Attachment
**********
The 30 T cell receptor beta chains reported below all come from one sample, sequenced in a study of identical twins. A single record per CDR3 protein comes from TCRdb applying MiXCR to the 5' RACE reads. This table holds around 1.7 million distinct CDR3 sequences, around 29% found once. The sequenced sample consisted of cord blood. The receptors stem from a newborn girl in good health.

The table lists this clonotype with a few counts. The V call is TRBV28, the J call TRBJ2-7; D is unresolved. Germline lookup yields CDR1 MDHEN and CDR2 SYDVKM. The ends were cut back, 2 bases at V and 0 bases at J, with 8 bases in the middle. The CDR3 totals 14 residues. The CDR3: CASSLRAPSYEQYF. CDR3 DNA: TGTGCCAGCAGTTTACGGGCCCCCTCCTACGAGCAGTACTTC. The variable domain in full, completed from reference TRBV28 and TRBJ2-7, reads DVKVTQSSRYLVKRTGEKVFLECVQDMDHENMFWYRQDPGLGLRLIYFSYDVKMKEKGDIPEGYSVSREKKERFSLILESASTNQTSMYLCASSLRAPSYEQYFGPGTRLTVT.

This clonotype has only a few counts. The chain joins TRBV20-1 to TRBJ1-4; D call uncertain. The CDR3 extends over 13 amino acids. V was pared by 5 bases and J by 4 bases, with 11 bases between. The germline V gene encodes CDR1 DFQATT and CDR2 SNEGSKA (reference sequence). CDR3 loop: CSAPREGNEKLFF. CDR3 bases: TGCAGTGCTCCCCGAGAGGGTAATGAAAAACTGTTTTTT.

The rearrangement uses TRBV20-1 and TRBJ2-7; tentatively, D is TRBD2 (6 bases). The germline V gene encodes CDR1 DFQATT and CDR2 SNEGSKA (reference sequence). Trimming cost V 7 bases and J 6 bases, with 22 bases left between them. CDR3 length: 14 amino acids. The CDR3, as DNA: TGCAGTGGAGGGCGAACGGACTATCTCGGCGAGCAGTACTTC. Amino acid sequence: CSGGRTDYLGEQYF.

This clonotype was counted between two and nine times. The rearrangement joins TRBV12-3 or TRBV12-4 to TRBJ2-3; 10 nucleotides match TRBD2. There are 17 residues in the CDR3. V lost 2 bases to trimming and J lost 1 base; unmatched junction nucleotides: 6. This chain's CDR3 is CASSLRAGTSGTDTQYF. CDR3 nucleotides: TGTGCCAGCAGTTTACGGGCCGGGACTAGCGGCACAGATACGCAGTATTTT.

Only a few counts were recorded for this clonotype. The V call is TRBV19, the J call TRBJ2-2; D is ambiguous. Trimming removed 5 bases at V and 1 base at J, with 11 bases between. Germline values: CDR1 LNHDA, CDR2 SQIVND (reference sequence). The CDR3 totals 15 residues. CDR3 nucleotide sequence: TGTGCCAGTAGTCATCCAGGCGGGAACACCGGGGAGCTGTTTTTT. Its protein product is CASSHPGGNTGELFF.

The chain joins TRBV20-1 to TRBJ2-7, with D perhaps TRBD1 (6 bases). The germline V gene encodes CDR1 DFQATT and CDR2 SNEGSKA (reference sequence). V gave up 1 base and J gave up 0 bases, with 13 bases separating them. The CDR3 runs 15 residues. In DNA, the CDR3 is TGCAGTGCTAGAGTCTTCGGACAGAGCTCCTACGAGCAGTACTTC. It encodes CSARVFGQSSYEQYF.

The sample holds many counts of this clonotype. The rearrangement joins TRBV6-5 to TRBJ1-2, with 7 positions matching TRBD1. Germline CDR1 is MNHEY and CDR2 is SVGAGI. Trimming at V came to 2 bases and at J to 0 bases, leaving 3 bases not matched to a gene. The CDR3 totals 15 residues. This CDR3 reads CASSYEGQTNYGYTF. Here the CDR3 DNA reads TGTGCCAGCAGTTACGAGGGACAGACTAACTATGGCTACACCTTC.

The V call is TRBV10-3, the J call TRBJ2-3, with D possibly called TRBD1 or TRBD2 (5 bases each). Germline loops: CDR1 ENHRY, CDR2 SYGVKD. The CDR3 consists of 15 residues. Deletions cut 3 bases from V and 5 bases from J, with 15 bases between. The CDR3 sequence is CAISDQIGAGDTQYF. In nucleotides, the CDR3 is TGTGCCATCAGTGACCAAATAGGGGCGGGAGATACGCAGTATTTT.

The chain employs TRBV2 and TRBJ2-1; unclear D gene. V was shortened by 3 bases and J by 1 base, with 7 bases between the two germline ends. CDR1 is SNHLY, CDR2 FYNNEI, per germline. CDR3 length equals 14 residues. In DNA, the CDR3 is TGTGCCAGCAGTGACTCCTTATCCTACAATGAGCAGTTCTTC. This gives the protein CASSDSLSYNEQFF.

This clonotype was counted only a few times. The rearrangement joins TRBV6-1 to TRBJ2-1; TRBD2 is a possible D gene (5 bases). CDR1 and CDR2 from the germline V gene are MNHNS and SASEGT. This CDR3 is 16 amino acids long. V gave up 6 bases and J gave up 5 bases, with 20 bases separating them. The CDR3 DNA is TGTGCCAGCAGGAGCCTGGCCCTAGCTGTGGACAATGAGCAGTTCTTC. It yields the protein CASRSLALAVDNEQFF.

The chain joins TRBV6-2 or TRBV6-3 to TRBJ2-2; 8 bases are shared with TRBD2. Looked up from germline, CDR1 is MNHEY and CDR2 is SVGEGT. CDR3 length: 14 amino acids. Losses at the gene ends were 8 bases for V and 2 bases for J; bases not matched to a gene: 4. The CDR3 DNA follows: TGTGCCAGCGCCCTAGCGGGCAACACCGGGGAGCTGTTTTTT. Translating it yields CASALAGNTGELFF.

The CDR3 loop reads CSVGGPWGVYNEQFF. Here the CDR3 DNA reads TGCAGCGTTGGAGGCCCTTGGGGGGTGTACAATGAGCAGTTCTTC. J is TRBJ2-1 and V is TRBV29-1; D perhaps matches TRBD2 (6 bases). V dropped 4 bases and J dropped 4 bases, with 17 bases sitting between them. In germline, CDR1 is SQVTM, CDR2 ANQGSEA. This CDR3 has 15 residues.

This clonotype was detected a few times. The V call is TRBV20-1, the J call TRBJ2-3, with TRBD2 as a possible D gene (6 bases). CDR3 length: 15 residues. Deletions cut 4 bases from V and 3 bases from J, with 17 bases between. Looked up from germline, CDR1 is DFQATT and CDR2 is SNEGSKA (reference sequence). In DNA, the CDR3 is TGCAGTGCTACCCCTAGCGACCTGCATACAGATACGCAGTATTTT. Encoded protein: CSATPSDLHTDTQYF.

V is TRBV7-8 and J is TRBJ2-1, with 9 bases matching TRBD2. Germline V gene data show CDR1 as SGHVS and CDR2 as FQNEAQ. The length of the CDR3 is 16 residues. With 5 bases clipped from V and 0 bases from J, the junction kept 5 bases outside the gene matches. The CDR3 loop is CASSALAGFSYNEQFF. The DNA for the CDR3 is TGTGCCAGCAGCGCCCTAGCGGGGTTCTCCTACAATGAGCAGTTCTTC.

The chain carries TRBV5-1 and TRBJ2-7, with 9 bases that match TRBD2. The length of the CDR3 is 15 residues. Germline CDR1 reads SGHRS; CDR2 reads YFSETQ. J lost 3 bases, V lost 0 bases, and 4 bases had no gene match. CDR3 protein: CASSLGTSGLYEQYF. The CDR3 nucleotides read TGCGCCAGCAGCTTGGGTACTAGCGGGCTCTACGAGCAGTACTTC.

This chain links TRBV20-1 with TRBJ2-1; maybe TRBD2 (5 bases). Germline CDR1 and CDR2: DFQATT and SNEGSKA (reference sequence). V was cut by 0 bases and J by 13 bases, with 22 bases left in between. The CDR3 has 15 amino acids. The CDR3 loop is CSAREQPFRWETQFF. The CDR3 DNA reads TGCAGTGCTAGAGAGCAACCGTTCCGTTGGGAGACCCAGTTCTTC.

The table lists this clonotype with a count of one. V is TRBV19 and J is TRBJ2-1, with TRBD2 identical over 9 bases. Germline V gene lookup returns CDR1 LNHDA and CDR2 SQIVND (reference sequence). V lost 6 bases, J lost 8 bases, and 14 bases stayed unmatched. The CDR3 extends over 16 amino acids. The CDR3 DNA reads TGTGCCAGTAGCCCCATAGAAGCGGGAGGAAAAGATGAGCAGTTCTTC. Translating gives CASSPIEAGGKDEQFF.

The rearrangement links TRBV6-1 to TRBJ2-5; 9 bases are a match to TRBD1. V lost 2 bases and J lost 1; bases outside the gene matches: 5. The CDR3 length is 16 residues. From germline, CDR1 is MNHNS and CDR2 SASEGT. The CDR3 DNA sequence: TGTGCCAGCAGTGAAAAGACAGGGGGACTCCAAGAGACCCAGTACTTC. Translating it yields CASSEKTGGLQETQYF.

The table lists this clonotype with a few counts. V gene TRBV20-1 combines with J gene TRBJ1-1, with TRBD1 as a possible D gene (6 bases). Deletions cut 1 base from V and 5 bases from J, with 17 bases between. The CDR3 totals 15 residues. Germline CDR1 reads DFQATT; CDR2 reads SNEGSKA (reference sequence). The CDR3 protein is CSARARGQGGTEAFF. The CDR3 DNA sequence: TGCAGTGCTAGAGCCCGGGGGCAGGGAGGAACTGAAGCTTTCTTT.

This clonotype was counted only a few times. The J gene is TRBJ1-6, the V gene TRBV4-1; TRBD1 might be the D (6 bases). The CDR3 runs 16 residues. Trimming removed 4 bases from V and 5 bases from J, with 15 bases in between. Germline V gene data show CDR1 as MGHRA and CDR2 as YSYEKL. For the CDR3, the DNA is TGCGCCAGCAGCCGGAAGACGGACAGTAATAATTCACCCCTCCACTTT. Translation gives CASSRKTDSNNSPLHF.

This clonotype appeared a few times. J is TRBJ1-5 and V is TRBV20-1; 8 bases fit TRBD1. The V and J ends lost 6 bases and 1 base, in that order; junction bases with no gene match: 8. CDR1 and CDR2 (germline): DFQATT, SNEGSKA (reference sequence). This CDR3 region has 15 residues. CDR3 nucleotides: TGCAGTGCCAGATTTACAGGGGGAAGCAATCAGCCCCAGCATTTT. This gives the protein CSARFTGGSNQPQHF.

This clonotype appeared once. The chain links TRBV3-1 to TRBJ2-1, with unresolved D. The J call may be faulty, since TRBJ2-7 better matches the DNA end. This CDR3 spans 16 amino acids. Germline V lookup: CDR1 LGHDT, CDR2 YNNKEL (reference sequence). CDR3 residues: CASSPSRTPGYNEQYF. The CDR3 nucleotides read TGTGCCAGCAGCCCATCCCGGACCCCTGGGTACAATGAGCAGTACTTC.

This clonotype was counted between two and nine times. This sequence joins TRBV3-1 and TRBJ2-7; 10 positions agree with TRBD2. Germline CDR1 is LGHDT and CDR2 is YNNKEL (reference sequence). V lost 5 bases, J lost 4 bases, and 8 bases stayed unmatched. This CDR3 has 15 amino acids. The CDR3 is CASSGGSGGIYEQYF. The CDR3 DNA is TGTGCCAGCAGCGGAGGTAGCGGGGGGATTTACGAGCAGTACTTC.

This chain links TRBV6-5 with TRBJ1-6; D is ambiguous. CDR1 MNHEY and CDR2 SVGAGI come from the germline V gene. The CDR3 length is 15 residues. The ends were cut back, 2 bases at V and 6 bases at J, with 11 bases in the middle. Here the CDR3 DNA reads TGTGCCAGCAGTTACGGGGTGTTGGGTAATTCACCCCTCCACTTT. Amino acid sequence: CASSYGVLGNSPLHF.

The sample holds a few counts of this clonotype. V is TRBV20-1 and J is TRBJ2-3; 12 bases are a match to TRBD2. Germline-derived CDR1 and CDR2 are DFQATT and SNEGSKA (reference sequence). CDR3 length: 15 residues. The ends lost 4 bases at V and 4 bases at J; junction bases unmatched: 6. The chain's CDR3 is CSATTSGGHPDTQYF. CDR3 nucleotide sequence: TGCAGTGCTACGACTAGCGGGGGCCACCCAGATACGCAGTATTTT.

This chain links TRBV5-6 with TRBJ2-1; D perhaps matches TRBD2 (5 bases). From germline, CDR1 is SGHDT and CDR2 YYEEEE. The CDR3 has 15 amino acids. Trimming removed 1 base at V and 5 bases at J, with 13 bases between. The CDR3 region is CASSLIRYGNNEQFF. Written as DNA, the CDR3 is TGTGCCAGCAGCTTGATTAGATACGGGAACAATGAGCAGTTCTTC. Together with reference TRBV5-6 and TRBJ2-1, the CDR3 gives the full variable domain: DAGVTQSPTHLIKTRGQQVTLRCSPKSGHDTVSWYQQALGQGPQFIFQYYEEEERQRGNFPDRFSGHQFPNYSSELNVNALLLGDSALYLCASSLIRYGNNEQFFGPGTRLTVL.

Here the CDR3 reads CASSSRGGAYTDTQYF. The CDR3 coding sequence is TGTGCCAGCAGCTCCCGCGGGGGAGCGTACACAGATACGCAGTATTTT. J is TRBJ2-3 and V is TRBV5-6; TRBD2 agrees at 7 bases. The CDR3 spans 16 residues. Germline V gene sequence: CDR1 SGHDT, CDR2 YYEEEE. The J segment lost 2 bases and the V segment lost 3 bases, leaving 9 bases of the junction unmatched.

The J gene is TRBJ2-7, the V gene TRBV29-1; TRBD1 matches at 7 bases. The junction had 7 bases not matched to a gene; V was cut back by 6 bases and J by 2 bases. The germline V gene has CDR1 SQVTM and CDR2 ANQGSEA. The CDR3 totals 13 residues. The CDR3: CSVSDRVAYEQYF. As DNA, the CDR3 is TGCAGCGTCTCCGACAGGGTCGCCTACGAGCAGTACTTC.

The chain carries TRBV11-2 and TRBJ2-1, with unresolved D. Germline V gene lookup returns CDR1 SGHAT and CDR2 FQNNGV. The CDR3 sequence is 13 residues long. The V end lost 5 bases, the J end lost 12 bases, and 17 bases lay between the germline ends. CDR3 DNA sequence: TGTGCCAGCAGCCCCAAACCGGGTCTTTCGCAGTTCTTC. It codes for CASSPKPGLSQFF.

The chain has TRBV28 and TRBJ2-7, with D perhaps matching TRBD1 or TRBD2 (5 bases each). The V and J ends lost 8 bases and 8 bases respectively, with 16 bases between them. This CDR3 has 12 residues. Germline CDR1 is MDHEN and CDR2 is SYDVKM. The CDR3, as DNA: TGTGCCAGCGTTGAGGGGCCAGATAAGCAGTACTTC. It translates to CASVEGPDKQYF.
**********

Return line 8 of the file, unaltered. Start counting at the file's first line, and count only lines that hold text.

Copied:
The sample holds many counts of this clonotype. The rearrangement joins TRBV6-5 to TRBJ1-2, with 7 positions matching TRBD1. Germline CDR1 is MNHEY and CDR2 is SVGAGI. Trimming at V came to 2 bases and at J to 0 bases, leaving 3 bases not matched to a gene. The CDR3 totals 15 residues. This CDR3 reads CASSYEGQTNYGYTF. Here the CDR3 DNA reads TGTGCCAGCAGTTACGAGGGACAGACTAACTATGGCTACACCTTC.